It was a move that was so audacious that there could be little doubt what reaction it would evoke. When Sheikh Hamad bin Ali bin Jabr Al-Thani—the head of the Gulf Falcon Air Services Company and a relative of the ruler of Qatar—gave a Boeing 747 jumbo jet to Iraq in a display of solidarity with the beleaguered President Saddam Hussein, there was little doubt that Washington would react.
And that’s just what happened. Last Friday, the US government announced that it would restrict the export and re-export of a broad category of US-origin goods to Al-Thani. Tersely explaining its decision, the US government said that the goal of the sanctions is “to prevent any further diversion of US origin goods to Iraq that are inconsistent with United Nations Security Council Resolutions.”
It was only one in a number of incidents that has shaken Qatar’s relations with the West to the core. As the tiny Gulf state prepares to take over the presidency of the Organization of Islamic Conference (OIC), it appears to be going out of its way to thumb its nose at things Western, and particularly American.
During the week leading up to the November 12-14 OIC Summit in Doha, countries such as Saudi Arabia, Iran and Lebanon threatened to boycott the meeting unless Qatar broke its diplomatic ties with Israel. It had been the last Arab state without full diplomatic relation with Israel not to do so. Several weeks earlier, Morocco, Tunisia and Oman had all broken relations with the Jewish state, but Qatar conspicuously was silent. But just before the OIC gathering was to open, Qatar closed the Israeli trade office in Doha.
For years, Qatar has been regarded as one of the most pro-Western Arab states. During the Gulf war, it allowed the US-led coalition forces to fly tactical missions over Kuwait from Qatari bases. And after the war, it has agreed to store weapons sufficient for a US brigade on its soil.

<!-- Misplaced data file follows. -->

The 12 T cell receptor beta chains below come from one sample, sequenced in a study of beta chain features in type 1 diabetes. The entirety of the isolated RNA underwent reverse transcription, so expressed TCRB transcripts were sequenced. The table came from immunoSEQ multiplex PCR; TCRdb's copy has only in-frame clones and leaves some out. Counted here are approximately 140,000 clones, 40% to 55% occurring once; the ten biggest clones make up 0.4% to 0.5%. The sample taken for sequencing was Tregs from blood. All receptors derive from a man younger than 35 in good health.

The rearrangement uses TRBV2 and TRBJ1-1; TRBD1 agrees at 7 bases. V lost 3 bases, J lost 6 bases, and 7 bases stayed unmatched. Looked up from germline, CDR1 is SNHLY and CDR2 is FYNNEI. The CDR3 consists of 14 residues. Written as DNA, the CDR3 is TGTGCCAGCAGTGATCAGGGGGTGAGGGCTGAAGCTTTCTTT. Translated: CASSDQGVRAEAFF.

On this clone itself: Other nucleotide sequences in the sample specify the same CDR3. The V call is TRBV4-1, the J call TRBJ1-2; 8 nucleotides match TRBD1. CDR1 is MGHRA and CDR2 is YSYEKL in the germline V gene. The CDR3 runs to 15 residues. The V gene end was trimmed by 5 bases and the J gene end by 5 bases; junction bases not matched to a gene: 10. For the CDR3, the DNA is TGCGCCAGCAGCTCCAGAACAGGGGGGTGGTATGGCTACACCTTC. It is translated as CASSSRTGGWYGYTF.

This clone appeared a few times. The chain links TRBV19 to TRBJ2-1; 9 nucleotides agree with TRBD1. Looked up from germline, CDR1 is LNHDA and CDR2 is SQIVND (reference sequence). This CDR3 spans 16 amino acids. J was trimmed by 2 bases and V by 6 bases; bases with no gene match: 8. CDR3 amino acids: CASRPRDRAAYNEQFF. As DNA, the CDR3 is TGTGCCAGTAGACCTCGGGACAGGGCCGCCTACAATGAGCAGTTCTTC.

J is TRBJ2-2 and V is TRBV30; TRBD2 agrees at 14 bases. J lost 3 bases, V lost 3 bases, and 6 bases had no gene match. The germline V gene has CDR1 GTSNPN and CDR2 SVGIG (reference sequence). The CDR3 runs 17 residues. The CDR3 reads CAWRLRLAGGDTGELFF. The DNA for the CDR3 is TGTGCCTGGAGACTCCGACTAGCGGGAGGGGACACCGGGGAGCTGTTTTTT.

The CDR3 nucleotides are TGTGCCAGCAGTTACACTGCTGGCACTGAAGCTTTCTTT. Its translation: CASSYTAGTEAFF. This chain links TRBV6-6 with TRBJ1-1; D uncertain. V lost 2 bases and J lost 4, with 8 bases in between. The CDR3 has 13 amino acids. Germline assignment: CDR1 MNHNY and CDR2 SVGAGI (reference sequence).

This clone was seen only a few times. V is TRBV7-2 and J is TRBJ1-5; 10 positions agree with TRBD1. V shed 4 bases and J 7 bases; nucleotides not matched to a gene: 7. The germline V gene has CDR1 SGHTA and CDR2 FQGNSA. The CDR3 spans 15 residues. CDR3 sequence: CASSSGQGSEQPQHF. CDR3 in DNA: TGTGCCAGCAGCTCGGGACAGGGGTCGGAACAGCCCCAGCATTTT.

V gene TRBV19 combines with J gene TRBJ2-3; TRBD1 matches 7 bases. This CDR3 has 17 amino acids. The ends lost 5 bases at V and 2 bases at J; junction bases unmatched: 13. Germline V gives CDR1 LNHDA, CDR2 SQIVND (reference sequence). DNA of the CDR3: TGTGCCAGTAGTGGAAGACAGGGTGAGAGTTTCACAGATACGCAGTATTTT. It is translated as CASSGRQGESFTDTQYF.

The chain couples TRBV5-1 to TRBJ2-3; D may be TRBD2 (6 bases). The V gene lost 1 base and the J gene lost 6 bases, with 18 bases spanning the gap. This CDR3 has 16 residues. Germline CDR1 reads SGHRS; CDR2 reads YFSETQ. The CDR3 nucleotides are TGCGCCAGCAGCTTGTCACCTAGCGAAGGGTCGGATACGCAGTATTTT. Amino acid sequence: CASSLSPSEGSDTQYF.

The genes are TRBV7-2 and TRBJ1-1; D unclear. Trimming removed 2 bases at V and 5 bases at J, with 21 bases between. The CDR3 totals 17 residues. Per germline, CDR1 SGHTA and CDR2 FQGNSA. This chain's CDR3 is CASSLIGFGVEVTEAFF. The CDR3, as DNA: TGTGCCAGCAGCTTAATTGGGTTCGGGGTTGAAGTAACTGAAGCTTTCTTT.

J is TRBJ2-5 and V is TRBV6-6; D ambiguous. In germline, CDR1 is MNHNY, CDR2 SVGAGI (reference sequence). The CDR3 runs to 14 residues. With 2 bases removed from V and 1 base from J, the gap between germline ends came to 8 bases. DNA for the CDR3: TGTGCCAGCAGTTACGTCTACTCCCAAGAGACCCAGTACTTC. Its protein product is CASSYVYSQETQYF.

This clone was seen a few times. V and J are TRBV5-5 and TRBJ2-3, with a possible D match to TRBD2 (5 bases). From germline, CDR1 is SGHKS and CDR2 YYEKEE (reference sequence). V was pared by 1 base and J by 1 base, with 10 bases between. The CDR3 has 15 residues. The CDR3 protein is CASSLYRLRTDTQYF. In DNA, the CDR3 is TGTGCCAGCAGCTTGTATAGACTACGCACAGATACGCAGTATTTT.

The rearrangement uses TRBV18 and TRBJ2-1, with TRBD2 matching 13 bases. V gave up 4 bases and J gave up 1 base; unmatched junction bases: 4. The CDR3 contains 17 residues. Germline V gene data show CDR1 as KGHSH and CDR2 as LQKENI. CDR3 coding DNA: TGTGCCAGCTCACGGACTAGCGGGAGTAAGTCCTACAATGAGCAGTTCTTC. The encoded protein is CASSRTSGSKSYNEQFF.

In 1995, Qatar was the first Arab state in the Gulf region to establish commercial links with Israel, and in November 1997 Doha hosted the fourth and final Middle East Economic Summit, which aimed at fostering regional economic projects and included a large Israeli delegation.
Qatar even entered into negotiations to supply Israel with natural gas, initially in liquified form to be supplied by ship. It also was reported that, if a successful continuation of the peace process makes it possible, the Qataris were prepared to consider funding the construction of a pipeline through neighboring countries that would bring natural gas directly to Israel.
It is likely that Qatar’s new bold foreign policy bravado is not only a result of its new status in the Islamic world. It also is experiencing a period of extreme economic confidence, and evidently feels that there is little that can threaten it. Fuelled by buoyant world energy prices and rising oil and liquefied natural gas (LNG) production, nominal economic growth is projected to reach 20 percent this year, following an 18.9 percent expansion in 1999. In addition, this year’s exports are expected to rise by more than 25 percent, while the current account surplus will surge by 31 percent.
These figures are even more remarkable considering Qatar’s relative price stability. Inflation, which amounted to 2.2 percent in 1999, is predicted to rise marginally to 2.7 percent this year and 3.5 percent in 2001.
And while it is thumbing its nose at the west, Qatar is also opening itself to the outside world. Recently introduced investment legislation permits outside investors to own a 100 percent stake in several sectors—including agriculture, industry, health, education and tourism—and to lease land for up to 50 years. A government decree also empowers the finance ministry to grant tax exemptions to foreign-owned firms for 10 years, and to waive customs duties on the import of equipment, machinery and raw materials. However, several sectors, such as banking, insurance, commercial agencies and real estate, will continue to remain off-limits to complete foreign ownership.
For the foreseeable future at least, the most lucrative investment potential for international firms remains in Qatar, which is developing its natural gas and petrochemical industries. Foreign oil companies are also expected to be involved in assisting the country in expanding its oil capacity from the present 720,000 barrels per day (bpd) to a desired 1 million bpd.
And a note of caution. While the oil and gas sector expanded by 53 percent last year, non-oil sector growth was negligible. Qatar’s per capita GDP, which equals a heady $25,234 this current year, would plummet should oil prices tumble. Qatar’s economy and possibly its political courage may become victims of the same affliction. — (Albawaba-MEBG)